The first travel writer in the Scottish Highlands was Martin Martin, who wrote: ‘A Description of the Western Islands of Scotland’, published in 1703. There had been earlier works describing the region (such as Dean Munro and Robert Boyle). Still, these were more catalogues of the natural environment and trading output of the remote islands.
Martin Martin was born in Skye and advanced in education to the stage of graduating from Edinburgh University, where he continued to live and work as a private tutor and governor to the son of the clan chief of Harris. He later moved to Holland and then to London, where he met Hans Sloane, the secretary of the Royal Society, who became something of a patron. Martin Martin as a man of culture and education, yet a Gaelic-speaking native of the Isles, was seen as the ideal commentator on a region of the British Isles that had only recently come to the attention of the Natural Philosophers of the recently formed Royal Society.
He undertook several trips and wrote them up in the Society’s journal Philosophical Transactions. In 1698 he published the book ‘A Voyage to Saint Kilda’ which was well received and led to the eventual publication of ‘A Description of the Western Islands’ some five years later.
In 1703 Queen Anne was on the throne as monarch of the Union. This situation was beginning to become somewhat fractious as the Scottish Parliament tried, in the Act of Security of 1703, to reassert the nation’s right to choose its own monarch. At the same time, the Westminster parliament was working toward the Union of Parliaments in the knowledge that the failure of the Darien Scheme had irreparably damaged the Scottish parliament’s financial solvency. Martin Martin seems, in his writing, to be oblivious to the tensions between the two parliaments and underlying clan realignments stemming from the early seeds of Jacobitism forming in the political class.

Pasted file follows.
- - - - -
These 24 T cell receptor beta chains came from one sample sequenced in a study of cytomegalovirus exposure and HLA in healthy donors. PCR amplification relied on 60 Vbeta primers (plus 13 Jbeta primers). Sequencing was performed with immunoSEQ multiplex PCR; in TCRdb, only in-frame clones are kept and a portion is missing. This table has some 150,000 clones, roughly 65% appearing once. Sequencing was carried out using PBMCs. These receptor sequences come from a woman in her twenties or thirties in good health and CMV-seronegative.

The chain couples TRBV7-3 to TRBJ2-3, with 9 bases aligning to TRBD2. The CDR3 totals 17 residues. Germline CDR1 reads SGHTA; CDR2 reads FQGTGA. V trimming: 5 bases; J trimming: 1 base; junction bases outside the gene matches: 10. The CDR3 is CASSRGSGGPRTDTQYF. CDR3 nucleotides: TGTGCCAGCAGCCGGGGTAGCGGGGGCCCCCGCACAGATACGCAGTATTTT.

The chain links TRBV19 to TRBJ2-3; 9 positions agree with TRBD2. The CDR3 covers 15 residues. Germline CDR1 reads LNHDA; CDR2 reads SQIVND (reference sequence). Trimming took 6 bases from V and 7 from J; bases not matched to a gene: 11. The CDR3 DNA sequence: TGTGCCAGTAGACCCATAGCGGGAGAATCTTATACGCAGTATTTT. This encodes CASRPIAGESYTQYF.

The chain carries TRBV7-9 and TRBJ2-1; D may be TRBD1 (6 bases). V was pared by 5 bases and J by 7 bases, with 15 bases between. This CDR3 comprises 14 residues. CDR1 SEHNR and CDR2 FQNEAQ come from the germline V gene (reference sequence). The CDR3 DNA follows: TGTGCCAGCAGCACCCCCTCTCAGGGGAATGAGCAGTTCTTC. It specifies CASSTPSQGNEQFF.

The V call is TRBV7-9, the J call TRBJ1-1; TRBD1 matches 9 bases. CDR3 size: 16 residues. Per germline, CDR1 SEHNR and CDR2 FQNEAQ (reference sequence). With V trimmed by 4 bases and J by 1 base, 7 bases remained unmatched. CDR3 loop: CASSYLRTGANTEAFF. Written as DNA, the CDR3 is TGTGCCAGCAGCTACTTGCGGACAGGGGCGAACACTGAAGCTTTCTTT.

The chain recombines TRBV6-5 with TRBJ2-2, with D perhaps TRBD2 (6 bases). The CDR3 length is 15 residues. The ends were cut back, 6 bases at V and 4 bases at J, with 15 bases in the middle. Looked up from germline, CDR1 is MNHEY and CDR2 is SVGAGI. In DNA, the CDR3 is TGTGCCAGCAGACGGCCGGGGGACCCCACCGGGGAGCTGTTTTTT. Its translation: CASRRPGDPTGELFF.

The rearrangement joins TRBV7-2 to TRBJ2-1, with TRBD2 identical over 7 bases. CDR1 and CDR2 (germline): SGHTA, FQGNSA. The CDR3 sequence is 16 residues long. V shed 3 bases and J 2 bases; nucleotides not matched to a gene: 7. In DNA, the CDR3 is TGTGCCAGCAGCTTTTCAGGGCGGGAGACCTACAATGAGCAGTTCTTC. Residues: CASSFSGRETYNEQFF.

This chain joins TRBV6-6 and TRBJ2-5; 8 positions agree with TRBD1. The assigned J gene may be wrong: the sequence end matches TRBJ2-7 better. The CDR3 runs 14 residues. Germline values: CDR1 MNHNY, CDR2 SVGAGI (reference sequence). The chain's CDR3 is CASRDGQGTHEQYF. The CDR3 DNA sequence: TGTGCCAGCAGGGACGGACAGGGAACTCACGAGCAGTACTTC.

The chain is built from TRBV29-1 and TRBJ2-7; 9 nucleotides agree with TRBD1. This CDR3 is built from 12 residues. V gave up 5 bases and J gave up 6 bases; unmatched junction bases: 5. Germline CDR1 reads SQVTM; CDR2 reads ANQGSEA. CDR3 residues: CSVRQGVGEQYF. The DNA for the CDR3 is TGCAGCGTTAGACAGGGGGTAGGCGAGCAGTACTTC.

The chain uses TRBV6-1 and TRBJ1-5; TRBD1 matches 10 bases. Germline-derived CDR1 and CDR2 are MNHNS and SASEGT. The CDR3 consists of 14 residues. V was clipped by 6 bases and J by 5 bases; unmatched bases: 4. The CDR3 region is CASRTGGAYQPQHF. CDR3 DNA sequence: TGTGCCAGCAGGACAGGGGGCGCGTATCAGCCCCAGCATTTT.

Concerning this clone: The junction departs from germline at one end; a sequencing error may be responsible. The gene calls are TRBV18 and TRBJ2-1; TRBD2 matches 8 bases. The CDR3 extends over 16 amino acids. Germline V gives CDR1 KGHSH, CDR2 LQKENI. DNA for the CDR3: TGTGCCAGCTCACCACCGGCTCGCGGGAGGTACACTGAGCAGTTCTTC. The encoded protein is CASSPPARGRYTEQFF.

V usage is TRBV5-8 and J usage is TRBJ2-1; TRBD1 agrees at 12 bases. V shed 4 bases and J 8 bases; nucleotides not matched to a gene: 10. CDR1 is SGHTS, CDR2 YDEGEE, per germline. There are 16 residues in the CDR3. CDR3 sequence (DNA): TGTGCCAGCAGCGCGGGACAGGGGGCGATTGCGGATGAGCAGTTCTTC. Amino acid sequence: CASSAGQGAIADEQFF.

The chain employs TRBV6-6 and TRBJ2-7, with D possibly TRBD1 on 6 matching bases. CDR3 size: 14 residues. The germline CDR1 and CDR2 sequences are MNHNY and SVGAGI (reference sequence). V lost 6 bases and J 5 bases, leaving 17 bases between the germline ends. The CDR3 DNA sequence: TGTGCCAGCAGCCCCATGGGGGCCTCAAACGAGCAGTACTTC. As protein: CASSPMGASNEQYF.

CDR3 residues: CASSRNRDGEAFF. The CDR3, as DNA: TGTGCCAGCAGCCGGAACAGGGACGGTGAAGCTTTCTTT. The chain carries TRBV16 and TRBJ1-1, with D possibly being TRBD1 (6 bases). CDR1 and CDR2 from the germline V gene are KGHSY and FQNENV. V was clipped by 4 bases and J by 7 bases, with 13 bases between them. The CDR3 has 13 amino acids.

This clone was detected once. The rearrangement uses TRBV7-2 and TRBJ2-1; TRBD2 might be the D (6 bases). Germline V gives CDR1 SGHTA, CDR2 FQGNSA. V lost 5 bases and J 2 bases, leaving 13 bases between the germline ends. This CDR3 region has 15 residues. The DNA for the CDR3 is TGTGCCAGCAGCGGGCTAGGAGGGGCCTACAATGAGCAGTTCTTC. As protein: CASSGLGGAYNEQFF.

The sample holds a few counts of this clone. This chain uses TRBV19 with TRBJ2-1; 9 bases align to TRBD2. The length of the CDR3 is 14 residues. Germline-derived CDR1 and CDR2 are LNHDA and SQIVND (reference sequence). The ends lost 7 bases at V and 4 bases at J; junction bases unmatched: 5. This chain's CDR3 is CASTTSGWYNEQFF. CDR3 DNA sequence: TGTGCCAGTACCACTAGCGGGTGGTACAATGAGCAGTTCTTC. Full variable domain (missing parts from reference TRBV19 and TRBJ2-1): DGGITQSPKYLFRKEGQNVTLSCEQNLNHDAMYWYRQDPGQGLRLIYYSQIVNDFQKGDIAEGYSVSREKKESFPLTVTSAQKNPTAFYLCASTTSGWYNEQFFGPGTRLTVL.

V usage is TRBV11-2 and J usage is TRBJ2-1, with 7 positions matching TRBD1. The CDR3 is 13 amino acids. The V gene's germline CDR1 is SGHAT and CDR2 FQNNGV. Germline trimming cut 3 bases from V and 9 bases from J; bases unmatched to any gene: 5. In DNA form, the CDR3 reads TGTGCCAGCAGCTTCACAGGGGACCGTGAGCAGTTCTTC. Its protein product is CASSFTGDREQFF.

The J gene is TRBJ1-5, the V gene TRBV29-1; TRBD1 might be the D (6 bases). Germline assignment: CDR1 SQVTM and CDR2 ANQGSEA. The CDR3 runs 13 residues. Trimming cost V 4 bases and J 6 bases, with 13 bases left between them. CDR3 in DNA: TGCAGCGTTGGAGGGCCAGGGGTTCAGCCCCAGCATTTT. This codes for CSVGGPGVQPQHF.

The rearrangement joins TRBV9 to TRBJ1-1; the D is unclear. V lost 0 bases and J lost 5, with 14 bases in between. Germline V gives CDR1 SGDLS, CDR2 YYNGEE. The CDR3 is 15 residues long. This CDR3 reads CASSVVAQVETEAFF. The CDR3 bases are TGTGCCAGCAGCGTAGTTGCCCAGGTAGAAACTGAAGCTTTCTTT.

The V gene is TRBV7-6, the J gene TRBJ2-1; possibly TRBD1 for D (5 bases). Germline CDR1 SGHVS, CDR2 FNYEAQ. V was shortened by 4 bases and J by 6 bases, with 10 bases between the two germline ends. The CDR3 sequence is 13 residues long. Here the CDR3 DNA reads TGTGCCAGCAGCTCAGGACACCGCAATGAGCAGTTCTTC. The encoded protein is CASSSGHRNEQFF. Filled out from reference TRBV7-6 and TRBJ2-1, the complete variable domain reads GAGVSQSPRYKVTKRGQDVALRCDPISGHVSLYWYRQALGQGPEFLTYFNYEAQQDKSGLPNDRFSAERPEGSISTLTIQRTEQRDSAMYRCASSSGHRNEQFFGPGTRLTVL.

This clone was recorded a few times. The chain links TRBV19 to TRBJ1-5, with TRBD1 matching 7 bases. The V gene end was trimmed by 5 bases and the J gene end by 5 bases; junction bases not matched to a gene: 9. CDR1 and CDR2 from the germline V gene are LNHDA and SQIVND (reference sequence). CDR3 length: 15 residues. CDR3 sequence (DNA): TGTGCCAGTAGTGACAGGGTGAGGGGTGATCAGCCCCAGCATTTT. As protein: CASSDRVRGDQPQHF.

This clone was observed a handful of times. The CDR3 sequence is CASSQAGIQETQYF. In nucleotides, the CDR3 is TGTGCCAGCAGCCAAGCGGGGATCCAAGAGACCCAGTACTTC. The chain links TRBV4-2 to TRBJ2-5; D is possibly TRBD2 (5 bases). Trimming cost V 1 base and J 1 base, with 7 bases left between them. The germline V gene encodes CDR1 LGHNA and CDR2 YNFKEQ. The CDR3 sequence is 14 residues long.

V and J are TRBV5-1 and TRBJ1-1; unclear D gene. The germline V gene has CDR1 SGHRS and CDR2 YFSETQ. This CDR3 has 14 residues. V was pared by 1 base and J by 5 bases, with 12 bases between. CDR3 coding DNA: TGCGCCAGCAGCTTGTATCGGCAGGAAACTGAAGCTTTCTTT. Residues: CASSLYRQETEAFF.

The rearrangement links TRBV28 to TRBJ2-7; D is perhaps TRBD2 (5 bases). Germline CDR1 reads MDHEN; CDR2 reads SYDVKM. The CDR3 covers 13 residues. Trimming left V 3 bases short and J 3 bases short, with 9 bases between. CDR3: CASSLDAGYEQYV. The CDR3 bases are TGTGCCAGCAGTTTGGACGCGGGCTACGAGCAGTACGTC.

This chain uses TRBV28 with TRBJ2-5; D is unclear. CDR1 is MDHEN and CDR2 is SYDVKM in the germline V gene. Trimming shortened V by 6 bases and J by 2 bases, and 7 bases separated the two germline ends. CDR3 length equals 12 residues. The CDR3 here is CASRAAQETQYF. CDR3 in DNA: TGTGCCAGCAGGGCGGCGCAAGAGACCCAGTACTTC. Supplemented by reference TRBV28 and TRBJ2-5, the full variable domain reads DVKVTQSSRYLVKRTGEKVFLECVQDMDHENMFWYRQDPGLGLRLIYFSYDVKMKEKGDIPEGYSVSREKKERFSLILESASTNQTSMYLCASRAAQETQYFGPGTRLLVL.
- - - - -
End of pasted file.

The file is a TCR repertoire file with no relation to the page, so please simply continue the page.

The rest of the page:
Martin Martin was very much on the fringe of the scientific elite and, though he had the sponsorship of Sloane and was accepted at the dining tables of the respected members of the Royal Society, always went to great pains to emphasise his scientific approach and adherence to the facts to underline the credibility of his work. In a sense, his insecurity makes it easier for us, his readers, to be confident that he is a reliable narrator.
However, Martin Martin cannot resist adding elements of human interest to his descriptions of the islands. For example, when describing the clay of the rivers in Skye, he heads off on a tangent about the efficacy of a certain stone he calls “Lapis Ceranius” that the locals call the Cramp-Stone and use to cure the cramp in cows. The description suggests that the stones are some form of a fossilised shell.
Further on in his description, he describes the herring fisheries in general economic terms, describing the size of the catch and locations of the fleet. But here, he cannot resist telling some folk tradition behind the basic practicalities of this essential economic activity.
The ﬁshers and others told me that there is a big herring almost double the size of any of its kind, which leads all that are in a bay, and the shoal follows it wherever it goes. This leader is by the ﬁshers called the king of herring, and when they chance to catch it alive, they drop it carefully into the sea; for they judge it petty treason to destroy a ﬁsh of that name. The ﬁshers say that all sorts of ﬁsh, from the greatest to the least, have a leader, who is followed by all of its kind.